Top Democrats do not want Vice President Joe Biden on the 2024 presidential ticket because they do not feel he can be reelected.
The New York Times stated that large Republican victory are anticipated in the midterm elections of 2022, and nearly all of the fifty Democrats interviewed do not feel that President Biden can assist the Party retain the White House in 2024.
Steve Simeonidis, a member of the Democratic National Committee (DNC), opined that President Biden ought to cede control of the 2024 election to another candidate.
“To say our country was on the right track would flagrantly depart from reality,” he said to The Times. “[Biden] should announce his intent not to seek re-election in ’24 right after the midterms.”
North Carolina’s Shelia Huggins, a member of the DNC, stated “Democrats need fresh, bold leadership for the 2024 presidential race. That can’t be Biden.”
No one interviewed wished Mr. Biden ill will, since they are all grateful to him for removing Mr. Trump from power.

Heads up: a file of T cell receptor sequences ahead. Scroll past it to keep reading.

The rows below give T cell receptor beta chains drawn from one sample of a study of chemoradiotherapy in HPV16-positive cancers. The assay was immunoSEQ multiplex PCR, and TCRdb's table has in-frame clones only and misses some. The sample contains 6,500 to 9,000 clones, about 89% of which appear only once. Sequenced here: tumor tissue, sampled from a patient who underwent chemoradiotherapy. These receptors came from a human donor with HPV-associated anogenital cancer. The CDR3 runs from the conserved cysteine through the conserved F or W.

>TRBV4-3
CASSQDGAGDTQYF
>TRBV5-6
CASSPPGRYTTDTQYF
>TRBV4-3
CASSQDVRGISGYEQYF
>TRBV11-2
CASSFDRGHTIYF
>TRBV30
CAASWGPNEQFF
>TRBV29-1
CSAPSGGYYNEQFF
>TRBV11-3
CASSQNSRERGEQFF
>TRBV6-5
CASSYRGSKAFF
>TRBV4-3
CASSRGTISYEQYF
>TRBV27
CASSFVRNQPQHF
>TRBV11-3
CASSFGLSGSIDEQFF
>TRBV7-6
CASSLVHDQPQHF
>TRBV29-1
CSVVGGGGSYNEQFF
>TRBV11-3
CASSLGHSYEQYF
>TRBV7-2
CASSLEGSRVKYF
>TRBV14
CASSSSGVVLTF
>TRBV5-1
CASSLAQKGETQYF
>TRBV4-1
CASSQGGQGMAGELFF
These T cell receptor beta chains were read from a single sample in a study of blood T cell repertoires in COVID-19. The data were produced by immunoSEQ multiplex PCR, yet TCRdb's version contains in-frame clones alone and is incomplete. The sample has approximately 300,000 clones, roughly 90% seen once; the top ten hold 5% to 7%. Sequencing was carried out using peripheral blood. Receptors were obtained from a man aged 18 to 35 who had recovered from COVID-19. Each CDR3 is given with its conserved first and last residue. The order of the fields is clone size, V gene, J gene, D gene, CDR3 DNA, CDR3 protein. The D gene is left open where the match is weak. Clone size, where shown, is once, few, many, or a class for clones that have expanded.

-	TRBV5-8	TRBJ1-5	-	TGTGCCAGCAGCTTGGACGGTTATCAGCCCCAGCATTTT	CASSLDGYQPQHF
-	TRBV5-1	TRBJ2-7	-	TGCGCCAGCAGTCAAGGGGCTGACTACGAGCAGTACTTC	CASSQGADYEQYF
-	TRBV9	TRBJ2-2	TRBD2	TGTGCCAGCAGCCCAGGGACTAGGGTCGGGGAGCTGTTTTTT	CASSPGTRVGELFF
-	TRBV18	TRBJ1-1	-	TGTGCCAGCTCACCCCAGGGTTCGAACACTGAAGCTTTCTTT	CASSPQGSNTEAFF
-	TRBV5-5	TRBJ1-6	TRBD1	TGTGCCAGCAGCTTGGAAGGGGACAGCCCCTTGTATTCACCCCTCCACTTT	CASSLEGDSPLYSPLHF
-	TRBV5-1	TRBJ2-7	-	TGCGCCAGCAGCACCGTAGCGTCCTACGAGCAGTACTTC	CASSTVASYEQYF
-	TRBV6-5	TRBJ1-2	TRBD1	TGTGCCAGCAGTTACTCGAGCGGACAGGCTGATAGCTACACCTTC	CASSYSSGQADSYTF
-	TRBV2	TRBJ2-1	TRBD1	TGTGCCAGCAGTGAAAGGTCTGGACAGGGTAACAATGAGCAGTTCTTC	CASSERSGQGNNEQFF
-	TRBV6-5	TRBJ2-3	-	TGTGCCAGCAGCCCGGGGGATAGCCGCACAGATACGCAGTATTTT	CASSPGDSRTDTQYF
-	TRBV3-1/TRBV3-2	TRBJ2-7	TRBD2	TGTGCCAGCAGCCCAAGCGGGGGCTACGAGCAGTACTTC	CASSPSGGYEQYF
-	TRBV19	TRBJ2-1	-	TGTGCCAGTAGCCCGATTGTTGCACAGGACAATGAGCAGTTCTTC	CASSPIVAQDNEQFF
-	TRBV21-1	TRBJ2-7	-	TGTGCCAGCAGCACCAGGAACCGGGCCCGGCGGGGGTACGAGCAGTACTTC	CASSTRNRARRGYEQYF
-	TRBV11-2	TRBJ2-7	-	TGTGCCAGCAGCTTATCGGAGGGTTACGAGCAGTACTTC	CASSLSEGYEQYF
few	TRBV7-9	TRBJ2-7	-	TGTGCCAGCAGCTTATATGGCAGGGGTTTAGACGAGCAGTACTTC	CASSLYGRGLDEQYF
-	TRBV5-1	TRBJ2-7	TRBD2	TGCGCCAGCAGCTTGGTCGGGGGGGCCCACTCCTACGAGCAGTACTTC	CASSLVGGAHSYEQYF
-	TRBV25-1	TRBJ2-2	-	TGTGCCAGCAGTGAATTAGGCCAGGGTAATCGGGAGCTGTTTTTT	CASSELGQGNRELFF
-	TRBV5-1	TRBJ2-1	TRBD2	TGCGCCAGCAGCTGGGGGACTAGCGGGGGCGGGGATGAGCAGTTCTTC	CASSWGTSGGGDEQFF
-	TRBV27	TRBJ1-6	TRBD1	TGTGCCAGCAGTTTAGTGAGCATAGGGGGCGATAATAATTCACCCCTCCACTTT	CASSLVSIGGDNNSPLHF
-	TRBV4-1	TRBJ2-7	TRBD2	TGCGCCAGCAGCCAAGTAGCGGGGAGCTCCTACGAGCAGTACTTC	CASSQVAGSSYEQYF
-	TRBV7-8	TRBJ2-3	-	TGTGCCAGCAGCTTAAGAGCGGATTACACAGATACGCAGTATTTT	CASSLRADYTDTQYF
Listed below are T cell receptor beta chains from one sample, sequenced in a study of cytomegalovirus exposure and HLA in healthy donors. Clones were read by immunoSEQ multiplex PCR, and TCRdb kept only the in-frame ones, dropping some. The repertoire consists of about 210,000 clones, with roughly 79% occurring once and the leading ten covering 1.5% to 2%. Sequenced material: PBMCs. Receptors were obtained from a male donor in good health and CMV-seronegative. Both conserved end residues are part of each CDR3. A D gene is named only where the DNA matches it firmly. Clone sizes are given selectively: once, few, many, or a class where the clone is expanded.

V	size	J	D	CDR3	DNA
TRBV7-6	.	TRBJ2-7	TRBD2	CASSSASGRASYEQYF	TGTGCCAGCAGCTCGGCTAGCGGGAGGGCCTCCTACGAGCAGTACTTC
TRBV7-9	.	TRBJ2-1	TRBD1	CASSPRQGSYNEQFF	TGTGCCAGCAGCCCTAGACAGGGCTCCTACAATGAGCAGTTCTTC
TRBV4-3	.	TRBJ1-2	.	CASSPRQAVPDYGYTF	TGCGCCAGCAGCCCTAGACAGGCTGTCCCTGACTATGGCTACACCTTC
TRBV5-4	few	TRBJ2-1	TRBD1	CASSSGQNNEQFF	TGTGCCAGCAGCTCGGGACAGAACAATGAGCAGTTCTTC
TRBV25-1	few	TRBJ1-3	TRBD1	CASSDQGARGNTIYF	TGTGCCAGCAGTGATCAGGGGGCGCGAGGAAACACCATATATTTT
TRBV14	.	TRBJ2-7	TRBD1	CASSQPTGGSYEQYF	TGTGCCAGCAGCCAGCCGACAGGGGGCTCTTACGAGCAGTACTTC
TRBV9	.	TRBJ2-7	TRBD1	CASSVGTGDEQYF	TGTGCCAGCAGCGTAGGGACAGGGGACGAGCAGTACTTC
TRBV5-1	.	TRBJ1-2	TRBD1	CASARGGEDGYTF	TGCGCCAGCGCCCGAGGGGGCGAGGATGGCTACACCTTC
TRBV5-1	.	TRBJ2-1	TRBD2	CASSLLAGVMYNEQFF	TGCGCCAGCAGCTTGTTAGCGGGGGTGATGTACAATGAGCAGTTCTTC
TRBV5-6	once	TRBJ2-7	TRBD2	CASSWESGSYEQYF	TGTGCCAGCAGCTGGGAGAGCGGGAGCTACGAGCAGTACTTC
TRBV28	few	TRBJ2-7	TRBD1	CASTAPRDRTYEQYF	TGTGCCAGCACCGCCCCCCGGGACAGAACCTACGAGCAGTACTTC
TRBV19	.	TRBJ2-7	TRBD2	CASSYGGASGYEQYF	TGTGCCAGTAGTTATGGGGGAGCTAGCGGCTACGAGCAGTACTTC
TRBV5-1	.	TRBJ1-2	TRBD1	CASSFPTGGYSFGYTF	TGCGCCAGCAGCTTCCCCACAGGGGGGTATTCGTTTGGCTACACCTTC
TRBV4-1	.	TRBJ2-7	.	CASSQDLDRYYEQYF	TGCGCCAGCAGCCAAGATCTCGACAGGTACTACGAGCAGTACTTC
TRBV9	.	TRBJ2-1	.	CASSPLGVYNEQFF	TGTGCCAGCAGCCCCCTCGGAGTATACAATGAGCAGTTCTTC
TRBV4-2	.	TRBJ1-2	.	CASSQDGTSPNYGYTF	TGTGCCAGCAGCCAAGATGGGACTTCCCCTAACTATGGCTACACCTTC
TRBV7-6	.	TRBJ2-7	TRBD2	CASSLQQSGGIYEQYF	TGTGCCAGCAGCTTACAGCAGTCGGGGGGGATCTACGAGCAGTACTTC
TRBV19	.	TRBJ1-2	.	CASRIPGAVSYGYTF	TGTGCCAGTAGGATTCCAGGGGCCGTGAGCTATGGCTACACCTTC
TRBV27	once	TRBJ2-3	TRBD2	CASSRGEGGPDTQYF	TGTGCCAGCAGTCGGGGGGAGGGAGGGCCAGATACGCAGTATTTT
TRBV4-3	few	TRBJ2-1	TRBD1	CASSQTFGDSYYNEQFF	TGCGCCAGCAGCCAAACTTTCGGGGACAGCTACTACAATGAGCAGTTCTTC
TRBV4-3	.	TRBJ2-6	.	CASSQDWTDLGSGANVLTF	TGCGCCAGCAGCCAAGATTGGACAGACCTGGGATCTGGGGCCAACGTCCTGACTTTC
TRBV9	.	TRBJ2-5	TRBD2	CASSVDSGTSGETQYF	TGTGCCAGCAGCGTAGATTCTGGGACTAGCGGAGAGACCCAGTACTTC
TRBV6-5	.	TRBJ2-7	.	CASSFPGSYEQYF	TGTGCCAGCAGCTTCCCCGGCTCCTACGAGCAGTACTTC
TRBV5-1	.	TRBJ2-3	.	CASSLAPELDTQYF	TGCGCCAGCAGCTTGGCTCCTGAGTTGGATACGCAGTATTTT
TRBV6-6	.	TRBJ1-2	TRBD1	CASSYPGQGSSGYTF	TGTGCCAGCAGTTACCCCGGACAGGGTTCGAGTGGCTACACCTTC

But the repeated failures of his administration to pass major legislation on signature Democratic issues, as well as his halting efforts to use the bully pulpit of the White House to sway public opinion, have left the president with plummeting approval ratings and a party that, more than anything else, appears to feel sorry for him.
More on this story via Conservative Brief:
That has left Democratic leaders struggling to explain away a series of calamities for the party that all seem beyond Mr. Biden’s control: inflation rates unseen in four decades, surging gas prices, a lingering pandemic, a spate of mass shootings, a Supreme Court poised to end the federal right to an abortion, and key congressional Democrats’ refusal to muscle through the president’s Build Back Better agenda or an expansion of voting rights.
The majority of those who were interviewed expressed concerns about the president’s age, 79 right now and 82 in 2024.
“The presidency is a monstrously taxing job and the stark reality is the president would be closer to 90 than 80 at the end of a second term, and that would be a major issue,” David Axelrod, former President Obama’s chief strategist for both of his campaigns, said. Read more…